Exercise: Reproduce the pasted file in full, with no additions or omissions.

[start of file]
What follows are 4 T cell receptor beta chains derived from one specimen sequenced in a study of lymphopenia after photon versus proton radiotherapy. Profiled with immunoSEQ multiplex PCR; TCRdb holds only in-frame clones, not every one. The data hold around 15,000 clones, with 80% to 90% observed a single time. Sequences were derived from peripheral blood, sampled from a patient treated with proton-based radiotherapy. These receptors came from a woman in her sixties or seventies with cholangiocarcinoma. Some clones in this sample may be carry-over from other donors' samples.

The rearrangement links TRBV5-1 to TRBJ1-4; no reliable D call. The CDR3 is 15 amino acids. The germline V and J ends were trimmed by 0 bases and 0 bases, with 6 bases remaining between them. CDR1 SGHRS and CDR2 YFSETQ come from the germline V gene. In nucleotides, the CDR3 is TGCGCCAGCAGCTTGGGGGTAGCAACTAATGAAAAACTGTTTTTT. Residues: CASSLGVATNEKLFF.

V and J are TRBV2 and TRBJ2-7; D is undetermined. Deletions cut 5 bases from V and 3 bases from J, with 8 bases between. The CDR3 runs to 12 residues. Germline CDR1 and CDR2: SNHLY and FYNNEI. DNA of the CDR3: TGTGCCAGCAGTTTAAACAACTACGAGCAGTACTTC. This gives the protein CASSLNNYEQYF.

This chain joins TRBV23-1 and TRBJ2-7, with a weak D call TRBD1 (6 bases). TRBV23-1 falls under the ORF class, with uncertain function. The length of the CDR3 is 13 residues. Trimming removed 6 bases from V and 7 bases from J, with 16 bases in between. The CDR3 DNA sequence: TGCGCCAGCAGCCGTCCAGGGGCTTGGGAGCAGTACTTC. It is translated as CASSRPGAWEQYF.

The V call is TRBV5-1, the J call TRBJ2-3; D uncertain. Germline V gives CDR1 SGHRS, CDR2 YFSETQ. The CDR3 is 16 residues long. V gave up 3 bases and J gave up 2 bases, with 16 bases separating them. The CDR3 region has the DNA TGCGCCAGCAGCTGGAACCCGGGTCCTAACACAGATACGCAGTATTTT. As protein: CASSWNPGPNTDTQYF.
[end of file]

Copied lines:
What follows are 4 T cell receptor beta chains derived from one specimen sequenced in a study of lymphopenia after photon versus proton radiotherapy. Profiled with immunoSEQ multiplex PCR; TCRdb holds only in-frame clones, not every one. The data hold around 15,000 clones, with 80% to 90% observed a single time. Sequences were derived from peripheral blood, sampled from a patient treated with proton-based radiotherapy. These receptors came from a woman in her sixties or seventies with cholangiocarcinoma. Some clones in this sample may be carry-over from other donors' samples.

The rearrangement links TRBV5-1 to TRBJ1-4; no reliable D call. The CDR3 is 15 amino acids. The germline V and J ends were trimmed by 0 bases and 0 bases, with 6 bases remaining between them. CDR1 SGHRS and CDR2 YFSETQ come from the germline V gene. In nucleotides, the CDR3 is TGCGCCAGCAGCTTGGGGGTAGCAACTAATGAAAAACTGTTTTTT. Residues: CASSLGVATNEKLFF.

V and J are TRBV2 and TRBJ2-7; D is undetermined. Deletions cut 5 bases from V and 3 bases from J, with 8 bases between. The CDR3 runs to 12 residues. Germline CDR1 and CDR2: SNHLY and FYNNEI. DNA of the CDR3: TGTGCCAGCAGTTTAAACAACTACGAGCAGTACTTC. This gives the protein CASSLNNYEQYF.

This chain joins TRBV23-1 and TRBJ2-7, with a weak D call TRBD1 (6 bases). TRBV23-1 falls under the ORF class, with uncertain function. The length of the CDR3 is 13 residues. Trimming removed 6 bases from V and 7 bases from J, with 16 bases in between. The CDR3 DNA sequence: TGCGCCAGCAGCCGTCCAGGGGCTTGGGAGCAGTACTTC. It is translated as CASSRPGAWEQYF.

The V call is TRBV5-1, the J call TRBJ2-3; D uncertain. Germline V gives CDR1 SGHRS, CDR2 YFSETQ. The CDR3 is 16 residues long. V gave up 3 bases and J gave up 2 bases, with 16 bases separating them. The CDR3 region has the DNA TGCGCCAGCAGCTGGAACCCGGGTCCTAACACAGATACGCAGTATTTT. As protein: CASSWNPGPNTDTQYF.